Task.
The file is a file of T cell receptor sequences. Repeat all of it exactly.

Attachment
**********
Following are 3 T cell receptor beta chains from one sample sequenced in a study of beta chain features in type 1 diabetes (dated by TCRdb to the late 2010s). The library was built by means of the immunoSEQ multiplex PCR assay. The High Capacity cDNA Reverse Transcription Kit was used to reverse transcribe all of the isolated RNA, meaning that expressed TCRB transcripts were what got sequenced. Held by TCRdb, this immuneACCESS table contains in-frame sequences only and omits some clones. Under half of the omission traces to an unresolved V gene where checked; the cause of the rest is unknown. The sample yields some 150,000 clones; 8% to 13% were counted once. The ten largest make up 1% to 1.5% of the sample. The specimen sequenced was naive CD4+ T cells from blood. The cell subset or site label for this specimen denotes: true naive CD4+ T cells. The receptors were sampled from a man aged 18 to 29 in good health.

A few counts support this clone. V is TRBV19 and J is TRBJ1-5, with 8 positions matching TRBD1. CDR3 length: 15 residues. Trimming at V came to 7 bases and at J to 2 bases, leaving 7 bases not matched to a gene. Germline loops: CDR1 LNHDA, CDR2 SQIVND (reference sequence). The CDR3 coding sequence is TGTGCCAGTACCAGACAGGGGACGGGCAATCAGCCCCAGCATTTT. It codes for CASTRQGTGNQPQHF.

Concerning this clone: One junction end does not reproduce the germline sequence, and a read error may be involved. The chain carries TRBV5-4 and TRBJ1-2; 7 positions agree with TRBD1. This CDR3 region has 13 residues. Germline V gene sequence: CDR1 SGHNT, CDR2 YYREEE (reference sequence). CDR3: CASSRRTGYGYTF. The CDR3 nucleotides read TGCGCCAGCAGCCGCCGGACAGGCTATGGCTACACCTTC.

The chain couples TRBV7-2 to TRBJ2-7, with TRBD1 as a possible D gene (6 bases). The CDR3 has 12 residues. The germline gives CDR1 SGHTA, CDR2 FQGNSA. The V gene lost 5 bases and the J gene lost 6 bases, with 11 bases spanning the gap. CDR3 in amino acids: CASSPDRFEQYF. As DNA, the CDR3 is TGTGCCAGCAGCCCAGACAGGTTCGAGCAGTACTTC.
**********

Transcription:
Following are 3 T cell receptor beta chains from one sample sequenced in a study of beta chain features in type 1 diabetes (dated by TCRdb to the late 2010s). The library was built by means of the immunoSEQ multiplex PCR assay. The High Capacity cDNA Reverse Transcription Kit was used to reverse transcribe all of the isolated RNA, meaning that expressed TCRB transcripts were what got sequenced. Held by TCRdb, this immuneACCESS table contains in-frame sequences only and omits some clones. Under half of the omission traces to an unresolved V gene where checked; the cause of the rest is unknown. The sample yields some 150,000 clones; 8% to 13% were counted once. The ten largest make up 1% to 1.5% of the sample. The specimen sequenced was naive CD4+ T cells from blood. The cell subset or site label for this specimen denotes: true naive CD4+ T cells. The receptors were sampled from a man aged 18 to 29 in good health.

A few counts support this clone. V is TRBV19 and J is TRBJ1-5, with 8 positions matching TRBD1. CDR3 length: 15 residues. Trimming at V came to 7 bases and at J to 2 bases, leaving 7 bases not matched to a gene. Germline loops: CDR1 LNHDA, CDR2 SQIVND (reference sequence). The CDR3 coding sequence is TGTGCCAGTACCAGACAGGGGACGGGCAATCAGCCCCAGCATTTT. It codes for CASTRQGTGNQPQHF.

Concerning this clone: One junction end does not reproduce the germline sequence, and a read error may be involved. The chain carries TRBV5-4 and TRBJ1-2; 7 positions agree with TRBD1. This CDR3 region has 13 residues. Germline V gene sequence: CDR1 SGHNT, CDR2 YYREEE (reference sequence). CDR3: CASSRRTGYGYTF. The CDR3 nucleotides read TGCGCCAGCAGCCGCCGGACAGGCTATGGCTACACCTTC.

The chain couples TRBV7-2 to TRBJ2-7, with TRBD1 as a possible D gene (6 bases). The CDR3 has 12 residues. The germline gives CDR1 SGHTA, CDR2 FQGNSA. The V gene lost 5 bases and the J gene lost 6 bases, with 11 bases spanning the gap. CDR3 in amino acids: CASSPDRFEQYF. As DNA, the CDR3 is TGTGCCAGCAGCCCAGACAGGTTCGAGCAGTACTTC.